“If you are above the market share threshold of 30 percent or if you include in your agreement hardcore restriction of competition, you are basically subject to the enforcement of Article 101,” he says. “You’ll need to embark into a review of the agreement and general rules. The fact that you include a hardcore restriction of competition in an agreement and the percent of the market share that you have raises potential concerns from an antitrust perspective in Europe.”
By contrast, restriction by effect requires analysis of both the perceived negative effect on competition and benefits that the practice may generate. Botteman says restriction by effect is usually found in contracts and agreements that relate to the trademarks fixed to a certain product.
Maintaining Status Quo?
In June 2010, the European Commission revised its Guidelines on Vertical Agreements. Under the latest guidelines, certain methods of restriction of sales are allowed, including a requirement that only brick and mortar dealers sell online (which would exclude online-only sellers), minimum sales targets for in-store sales, a fixed fee to support the sales effort in in-store sales and standard for the use of websites. The Commission also addressed the issue of banning online sales completely. The guidelines call the Internet a “powerful tool” and say that “in principle, every distributor must be allowed to use the internet to sell products.”
“We call it a block exemption regulation,” Carlin says. “In the regulation adopted in June , the commission explicitly said an outright ban on online sales is a hardcore restriction of competition, which means there’s a presumption that the restriction of online sales is unlawful.”
For this reason experts in Europe say that the Advocate General’s opinion in the Pierre Fabre case only reinforces the current anti-competition law.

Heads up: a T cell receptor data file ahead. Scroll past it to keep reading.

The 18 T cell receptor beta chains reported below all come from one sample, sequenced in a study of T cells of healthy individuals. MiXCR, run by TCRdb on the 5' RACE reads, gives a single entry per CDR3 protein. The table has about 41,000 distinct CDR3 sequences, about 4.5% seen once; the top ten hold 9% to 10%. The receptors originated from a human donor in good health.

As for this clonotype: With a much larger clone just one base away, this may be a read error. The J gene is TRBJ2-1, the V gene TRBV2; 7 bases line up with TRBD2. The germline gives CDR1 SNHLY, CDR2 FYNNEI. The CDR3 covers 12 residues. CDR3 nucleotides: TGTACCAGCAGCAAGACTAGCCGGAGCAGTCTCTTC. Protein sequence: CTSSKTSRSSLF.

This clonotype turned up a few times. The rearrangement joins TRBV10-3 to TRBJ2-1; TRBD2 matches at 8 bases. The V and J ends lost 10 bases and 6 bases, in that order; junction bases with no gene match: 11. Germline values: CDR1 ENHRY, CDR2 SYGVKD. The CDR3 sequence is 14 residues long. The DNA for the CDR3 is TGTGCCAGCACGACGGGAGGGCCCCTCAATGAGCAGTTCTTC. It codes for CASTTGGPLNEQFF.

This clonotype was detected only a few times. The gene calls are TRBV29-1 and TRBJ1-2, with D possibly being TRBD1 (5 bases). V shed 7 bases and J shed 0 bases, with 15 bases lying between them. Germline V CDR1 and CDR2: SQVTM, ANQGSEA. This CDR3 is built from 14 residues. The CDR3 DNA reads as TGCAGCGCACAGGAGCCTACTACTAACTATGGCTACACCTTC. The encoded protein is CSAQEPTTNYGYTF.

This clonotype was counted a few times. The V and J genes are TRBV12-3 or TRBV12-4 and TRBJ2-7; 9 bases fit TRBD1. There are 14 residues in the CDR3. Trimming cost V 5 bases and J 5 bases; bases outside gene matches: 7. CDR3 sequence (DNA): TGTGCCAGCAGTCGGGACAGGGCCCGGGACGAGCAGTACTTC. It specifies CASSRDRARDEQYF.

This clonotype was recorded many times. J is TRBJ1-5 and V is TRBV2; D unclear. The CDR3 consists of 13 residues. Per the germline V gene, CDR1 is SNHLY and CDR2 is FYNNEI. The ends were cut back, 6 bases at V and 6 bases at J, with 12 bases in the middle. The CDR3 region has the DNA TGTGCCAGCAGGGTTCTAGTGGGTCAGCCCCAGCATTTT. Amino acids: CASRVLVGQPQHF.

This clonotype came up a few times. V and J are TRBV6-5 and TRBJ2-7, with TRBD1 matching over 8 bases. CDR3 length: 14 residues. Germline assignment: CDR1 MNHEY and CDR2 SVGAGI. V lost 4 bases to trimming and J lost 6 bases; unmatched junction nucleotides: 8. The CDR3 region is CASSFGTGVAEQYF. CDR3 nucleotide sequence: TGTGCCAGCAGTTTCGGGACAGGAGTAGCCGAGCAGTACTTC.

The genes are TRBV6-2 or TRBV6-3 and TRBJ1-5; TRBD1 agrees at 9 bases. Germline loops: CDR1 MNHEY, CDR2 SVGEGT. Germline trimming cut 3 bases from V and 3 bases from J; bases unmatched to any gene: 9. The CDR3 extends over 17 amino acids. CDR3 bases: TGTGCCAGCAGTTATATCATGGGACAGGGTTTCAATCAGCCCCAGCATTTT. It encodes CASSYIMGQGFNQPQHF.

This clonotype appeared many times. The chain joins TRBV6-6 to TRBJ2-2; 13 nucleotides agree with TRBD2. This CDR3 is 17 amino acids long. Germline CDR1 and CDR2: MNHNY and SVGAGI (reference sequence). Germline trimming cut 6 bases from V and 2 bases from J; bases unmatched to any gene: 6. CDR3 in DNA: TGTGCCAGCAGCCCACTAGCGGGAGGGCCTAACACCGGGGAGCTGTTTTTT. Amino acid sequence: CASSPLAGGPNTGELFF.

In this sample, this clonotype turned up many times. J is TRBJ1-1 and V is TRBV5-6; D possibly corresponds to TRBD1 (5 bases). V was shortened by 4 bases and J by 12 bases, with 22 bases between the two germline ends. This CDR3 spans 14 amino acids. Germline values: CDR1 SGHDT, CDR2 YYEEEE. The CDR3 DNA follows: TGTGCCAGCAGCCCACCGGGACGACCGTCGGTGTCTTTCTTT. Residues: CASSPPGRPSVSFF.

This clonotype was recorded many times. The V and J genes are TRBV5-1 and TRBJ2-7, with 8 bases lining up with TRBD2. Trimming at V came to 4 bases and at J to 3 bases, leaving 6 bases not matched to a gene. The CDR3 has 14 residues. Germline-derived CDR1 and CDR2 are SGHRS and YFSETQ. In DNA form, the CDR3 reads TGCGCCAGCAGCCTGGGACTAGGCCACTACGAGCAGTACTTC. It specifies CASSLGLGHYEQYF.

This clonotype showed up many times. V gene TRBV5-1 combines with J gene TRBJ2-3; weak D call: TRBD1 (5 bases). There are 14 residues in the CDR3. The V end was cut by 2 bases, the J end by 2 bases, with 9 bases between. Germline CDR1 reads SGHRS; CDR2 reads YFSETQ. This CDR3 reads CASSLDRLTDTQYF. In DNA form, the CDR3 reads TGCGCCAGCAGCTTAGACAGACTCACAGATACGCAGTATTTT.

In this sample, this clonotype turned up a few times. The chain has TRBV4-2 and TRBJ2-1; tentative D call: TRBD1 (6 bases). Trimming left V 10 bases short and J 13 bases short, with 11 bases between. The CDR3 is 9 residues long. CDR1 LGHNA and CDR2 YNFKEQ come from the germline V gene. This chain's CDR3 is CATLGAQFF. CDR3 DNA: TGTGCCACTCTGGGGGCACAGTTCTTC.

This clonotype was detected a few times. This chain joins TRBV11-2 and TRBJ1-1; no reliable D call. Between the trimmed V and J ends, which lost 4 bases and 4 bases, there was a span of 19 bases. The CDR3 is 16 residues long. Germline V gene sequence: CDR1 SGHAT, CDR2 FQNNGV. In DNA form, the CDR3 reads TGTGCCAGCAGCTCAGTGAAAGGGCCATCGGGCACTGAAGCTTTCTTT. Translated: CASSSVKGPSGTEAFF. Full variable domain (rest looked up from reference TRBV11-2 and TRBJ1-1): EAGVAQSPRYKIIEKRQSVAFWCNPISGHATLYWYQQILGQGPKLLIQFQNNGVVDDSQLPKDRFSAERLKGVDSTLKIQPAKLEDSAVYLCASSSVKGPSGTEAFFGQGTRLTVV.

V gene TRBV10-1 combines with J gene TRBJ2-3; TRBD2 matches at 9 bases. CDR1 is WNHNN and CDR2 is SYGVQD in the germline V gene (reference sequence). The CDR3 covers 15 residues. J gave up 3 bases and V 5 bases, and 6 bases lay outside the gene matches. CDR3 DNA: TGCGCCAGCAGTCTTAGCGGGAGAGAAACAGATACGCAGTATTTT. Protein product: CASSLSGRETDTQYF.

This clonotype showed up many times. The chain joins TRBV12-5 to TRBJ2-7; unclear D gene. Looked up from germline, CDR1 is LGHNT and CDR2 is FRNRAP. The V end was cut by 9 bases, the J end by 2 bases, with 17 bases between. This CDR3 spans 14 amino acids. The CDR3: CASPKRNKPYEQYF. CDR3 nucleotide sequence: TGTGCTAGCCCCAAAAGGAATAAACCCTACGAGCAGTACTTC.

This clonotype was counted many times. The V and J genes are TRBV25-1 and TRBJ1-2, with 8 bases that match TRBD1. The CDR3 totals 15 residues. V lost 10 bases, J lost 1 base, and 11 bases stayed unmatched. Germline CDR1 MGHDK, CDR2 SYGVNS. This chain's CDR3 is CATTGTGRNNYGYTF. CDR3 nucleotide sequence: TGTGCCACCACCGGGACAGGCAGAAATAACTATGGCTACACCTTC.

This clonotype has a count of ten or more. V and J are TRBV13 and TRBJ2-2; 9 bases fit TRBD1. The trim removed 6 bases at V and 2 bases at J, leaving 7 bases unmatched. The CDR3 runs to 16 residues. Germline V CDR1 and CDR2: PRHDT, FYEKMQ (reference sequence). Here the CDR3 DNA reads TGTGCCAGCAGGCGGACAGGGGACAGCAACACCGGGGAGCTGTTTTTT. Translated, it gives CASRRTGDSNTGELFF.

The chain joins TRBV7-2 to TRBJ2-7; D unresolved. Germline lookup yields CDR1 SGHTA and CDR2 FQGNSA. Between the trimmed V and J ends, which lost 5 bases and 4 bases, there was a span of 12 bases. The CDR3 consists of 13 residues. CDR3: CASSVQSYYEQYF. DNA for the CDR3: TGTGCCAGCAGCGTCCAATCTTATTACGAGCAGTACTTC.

“Basically, all it does is reiterate the current state of the law,” Carlin says. “The European Commission last June adopted a block exemption regulation and guidelines, which governs the dos and don’ts of distribution agreements in Europe. The Advocate General’s opinion basically just says the commission was essentially right.”
Though his opinion in reinforced the EU’s block exemption regulations, the Advocate General also left room for further challenges to the rule, saying that an agreement isn’t necessarily a restriction by object simply because it doesn’t comply with the EU Block Exemption on Vertical Restraints. Such assessments, rather, should be made case-by-case.
In order to successfully justify a ban on Internet sales, however, a company would have to meet a high burden of proof that the harm to the consumer caused by allowing Internet sales was significant and could not be alleviated without a ban. In the Pierre Fabre case, for example, Maz?k reasoned that product information and advice that can accompany online product listings are sufficient to inform and ensure a quality customer experience. This is a blow for luxury brands that argue in-person expertise is essential to customer service.
The American Way
While U.S. antitrust law and European competition law are similar in most ways, the subject of online sales marks a distinct difference in approach.
“The United States takes a very laissez faire approach and if suppliers want to make their goods available online or don’t want to make their goods available online, that’s basically up to the supplier,” Carlin says. “Europe has gone in totally the opposite direction partly because the whole European Union construct is built on the notion of a single, internal market across the 27 EU member states.”
Carl Hittinger, chair of DLA Piper’s Philadelphia litigation department says the commission’s rule probably wouldn’t go over well in the U.S. He says he expects the case to be litigated in the states as U.S companies seek a consistent rule.
“I think it’s going to be litigated because a lot of those international companies can’t afford to have different rules in Europe versus the United States even though that sometimes occurs,” he says.
Hittinger points to the Supreme Court’s stance on resale price maintenance, which allows retailers to prevent distributors from charging lower prices and degrading the value of the product.
“It’s a little different perspective here,” he says. “There’s a little recognition of manufacturers’ ability to control things within the distribution chain and price, as well as outlets.”
Still, Hittinger says American companies should be mindful of the European rules and the effect they might have on business operations in Europe, at least for the time being.
“American companies are going to have to seriously look at this situation in Europe to determine whether or not it’s going to have impact upon their sales over there,” he cautions. “[Companies] have no choice but to sell their products [in Europe], but what they’re really trying to get is some consistency in the different markets to make sure they’re doing things in a consistent way.”